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The Wicked Life of Jesse Pomeroy, Teen Serial Killer

via True Crime

Jesse Harding Pomeroy has few, if any, rivals for the title of naughtiest boy in American history. Other lads have wrecked trains, burned buildings, and done away with their friends in all sorts of cruel and imaginative ways. But Jesse makes them all look like dirty-faced angels “hooking” apples from a cranky farmer.

Jesse was not an occasional miscreant. He was no Saturday night saboteur or casual killer of playmates. Jesse’s crimes were vicious, unrepentant, and ongoing. He enjoyed every minute of ’em, freely violating the laws of God and man, all the while wearing a wickedly ecstatic grin on his face. Many bad children outgrow their violent delinquency to become upstanding citizens, or at least sensible, respectable criminals. Not Jesse. He was well on his way to becoming the next John Wayne Gacy. When they finally sent him away to prison for good at the ripe old age of 14, a mere life sentence wasn’t enough. The good people of Massachusetts were so incensed with Jesse’s crimes, they made him stand in the corner all by himself for the first 40 or so years.

It’s not hard to understand what made them so mad. Jesse was a very, very naughty boy—the Jack the Ripper of the junior high school set. He specialized in torturing, and sometimes killing, young boys between the ages of 4 and 8, using an elaborate modus operandi involving ropes, knives, pins, and sticks. He killed two children and assaulted at least seven more in a criminal career that scarcely spanned a year. At times, he was attacking a boy a week. Nor was he simply acting on some adolescent peevishness or making an unconscious, pre-New Age “cry for help”. Jesse knew exactly what he was doing and why. He loved it! Although contemporary accounts make no mention of any overtly sexual acts, every one of Jesse’s attacks was marked by strong overtones of sexual sadism. His surviving victims invariably remembered Jesse smiling, even laughing as he beat and stabbed them.

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All this, and it was only 1872. Grant was President, Victoria Queen. The Transcontinental Railroad had just been completed. Jules Verne was finishing Around the World in 80 Days. George Custer was riding strong, still several years from his encounter with Sitting Bull. Even Jack the Ripper was 14 years away from his ascension into myth. And there was Jesse, short pants, high collar and all, terrifying Boston with crimes lurid enough to keep a regiment of modern day true crime hacks busy churning out cheesy red-on-black paperbacks with titles like The Tot Torturer or The Boston Boy Killer.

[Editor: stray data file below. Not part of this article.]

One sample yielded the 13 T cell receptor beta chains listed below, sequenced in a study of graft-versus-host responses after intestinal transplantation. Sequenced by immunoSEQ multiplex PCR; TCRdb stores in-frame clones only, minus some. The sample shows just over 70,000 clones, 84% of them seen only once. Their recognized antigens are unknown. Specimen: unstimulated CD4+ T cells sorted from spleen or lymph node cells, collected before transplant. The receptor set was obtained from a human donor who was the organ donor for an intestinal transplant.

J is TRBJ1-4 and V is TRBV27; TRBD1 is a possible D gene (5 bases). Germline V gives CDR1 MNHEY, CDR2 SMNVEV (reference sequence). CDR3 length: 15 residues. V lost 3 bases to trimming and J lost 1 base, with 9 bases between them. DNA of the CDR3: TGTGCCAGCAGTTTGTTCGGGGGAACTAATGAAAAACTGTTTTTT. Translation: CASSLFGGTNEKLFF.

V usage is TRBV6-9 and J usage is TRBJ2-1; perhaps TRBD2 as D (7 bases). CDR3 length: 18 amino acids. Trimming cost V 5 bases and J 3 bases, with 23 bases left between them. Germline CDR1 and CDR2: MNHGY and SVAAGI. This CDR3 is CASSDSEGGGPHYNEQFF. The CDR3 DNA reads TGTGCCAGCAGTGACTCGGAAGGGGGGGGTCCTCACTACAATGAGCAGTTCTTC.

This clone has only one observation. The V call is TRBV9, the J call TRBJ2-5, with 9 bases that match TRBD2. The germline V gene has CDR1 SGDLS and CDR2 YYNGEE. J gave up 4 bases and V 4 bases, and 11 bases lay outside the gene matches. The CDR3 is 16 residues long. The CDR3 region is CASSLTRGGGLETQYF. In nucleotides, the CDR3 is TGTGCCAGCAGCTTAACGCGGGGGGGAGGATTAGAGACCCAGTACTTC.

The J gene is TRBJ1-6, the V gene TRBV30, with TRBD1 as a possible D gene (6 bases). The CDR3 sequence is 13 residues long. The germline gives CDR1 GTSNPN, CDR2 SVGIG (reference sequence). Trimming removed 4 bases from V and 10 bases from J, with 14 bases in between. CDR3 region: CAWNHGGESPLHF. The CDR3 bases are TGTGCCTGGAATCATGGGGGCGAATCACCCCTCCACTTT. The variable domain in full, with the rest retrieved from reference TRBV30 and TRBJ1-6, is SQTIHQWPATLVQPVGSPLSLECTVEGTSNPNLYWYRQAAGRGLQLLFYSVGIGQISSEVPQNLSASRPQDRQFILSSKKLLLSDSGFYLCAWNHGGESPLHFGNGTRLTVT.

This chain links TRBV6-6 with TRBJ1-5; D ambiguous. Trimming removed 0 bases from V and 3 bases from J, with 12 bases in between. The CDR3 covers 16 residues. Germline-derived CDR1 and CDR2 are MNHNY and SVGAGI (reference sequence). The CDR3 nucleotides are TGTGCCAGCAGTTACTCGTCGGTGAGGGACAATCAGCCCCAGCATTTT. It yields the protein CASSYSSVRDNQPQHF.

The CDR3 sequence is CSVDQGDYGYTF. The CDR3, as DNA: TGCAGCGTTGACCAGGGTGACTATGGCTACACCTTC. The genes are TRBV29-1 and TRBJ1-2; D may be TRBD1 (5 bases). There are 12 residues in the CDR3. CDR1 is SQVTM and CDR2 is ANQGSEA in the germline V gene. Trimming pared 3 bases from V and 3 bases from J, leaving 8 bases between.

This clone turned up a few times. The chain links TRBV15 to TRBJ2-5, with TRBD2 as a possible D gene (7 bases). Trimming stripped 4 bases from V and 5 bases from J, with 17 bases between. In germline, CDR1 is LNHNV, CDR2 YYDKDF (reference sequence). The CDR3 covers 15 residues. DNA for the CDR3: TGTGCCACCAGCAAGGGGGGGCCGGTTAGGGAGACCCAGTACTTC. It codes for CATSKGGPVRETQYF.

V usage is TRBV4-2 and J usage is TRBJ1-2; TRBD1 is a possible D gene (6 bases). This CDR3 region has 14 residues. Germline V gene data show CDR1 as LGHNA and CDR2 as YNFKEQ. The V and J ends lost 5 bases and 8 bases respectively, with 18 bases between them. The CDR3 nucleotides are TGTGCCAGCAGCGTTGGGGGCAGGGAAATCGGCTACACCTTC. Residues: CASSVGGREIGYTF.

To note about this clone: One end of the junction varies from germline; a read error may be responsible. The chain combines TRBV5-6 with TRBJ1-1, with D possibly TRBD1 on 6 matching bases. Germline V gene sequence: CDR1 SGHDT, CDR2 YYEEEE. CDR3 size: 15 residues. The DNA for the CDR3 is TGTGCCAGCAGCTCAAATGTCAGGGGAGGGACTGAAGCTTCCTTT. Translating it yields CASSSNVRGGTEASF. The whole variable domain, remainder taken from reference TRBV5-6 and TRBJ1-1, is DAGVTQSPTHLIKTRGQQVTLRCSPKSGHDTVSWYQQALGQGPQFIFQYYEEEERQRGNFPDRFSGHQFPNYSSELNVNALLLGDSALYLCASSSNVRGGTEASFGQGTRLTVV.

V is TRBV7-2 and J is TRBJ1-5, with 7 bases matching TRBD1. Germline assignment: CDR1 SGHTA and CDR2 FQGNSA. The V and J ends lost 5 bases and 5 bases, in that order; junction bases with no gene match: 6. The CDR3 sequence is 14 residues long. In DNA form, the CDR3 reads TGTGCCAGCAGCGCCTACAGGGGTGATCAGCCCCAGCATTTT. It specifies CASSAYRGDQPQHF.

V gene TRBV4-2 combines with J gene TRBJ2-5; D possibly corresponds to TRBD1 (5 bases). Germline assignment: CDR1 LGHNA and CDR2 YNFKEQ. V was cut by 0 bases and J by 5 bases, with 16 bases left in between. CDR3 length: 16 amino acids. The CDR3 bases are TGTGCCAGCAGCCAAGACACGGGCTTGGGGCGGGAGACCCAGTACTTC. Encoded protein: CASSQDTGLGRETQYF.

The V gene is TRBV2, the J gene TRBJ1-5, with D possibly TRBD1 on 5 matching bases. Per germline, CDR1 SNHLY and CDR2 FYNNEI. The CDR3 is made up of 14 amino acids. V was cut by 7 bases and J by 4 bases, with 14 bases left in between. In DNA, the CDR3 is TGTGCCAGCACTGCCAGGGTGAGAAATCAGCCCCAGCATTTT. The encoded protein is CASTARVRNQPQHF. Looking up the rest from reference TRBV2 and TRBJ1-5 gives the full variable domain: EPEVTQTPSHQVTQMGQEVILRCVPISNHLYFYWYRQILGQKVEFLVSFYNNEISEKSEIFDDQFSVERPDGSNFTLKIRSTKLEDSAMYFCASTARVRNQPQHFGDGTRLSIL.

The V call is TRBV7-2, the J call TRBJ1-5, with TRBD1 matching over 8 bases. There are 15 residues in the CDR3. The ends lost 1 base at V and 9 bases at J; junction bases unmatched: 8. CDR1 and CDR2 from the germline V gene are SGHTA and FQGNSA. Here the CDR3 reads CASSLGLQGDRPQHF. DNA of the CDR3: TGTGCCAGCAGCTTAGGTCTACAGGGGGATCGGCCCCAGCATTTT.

Early warning signs

For all the horror of his crimes, Jesse had a surprisingly normal background. He was born in Charlestown, Massachusetts on November 29, 1859. His mother was a seamstress, his father a laborer in the nearby Boston Naval Yard. His father later quit this job to enter the butcher business. Years later, after Jesse’s arrest, Sunday supplement theorists found great significance in this career change. Mrs. Pomeroy, however, shot down this theory. Her husband’s duties primarily involved toting cattle carcasses around the market. Jesse had not spent his formative years helping Dad at the slaughterhouse. Jesse’s flair for butchery needed no such external inspiration.

Jesse had been a sickly baby. He developed a serious “humor” shortly after birth. He recovered from this apparently serious affliction (whatever it was) by the time he was seven months old, but it left him scrawny and frail. Either the humor or another infant illness scarred the cornea of his right eye, leaving a noticeable mark. But he rallied back from these early health problems. Save for the spot on his eye, he looked like any other chubby toddler, romping around the flat and playing with his older brother Charles by his third birthday.

However, all parties (save his mother) agree that there was something noticeably strange about Jesse from an early age. He wasn’t just another nice normal little boy. It’s not that he was especially bad. That came later, in spades. Unlike many of his brethren in the multiple murderer fraternity, his younger years weren’t a confusion of habitual truancy, strangled puppies, and playground brawls. The only dark portent from his childhood is a neighbor’s possibly apocryphal story about 5-year-old Jesse stabbing a cat and tossing it into the river.

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No, the odd thing about Jesse was what he wasn’t doing. He seldom played, or even spoke with the other children in the neighborhood. Even as rambunctious games of “old cat” and “kick the can” raged up and down the street, Jesse quietly remained aloof. He preferred to spend his time reading dime novels, especially those published by the Beadle and Munro publishing houses. His favorite series was based on the grisly exploits of Simon Girty, a real-life renegade white man who led the Shawnee Indians on many a frontier settler massacre in the 1780s. His subsequent activities showed undeniable touches lifted from cowboy and Indian dime novels. But the feeling around the neighborhood went deeper than the traditional prejudice against bookish youngsters. Jesse wasn’t just anti-social; he was anti-social in a weird way. There was something about the boy that was “not quite right.”

Nor was school the environment where he flourished. He was a good, but not necessarily outstanding, student. One teacher described him as “peculiar, intractable, not bad, but difficult to understand.” When he gave an answer, it was the answer. Jesse did not take kindly to any corrections. Nor was he a shame-faced recipient of punishment. He consistently displayed great bitterness and a stinging sense of injustice towards any disciplinary measures, no manner how minor or well deserved.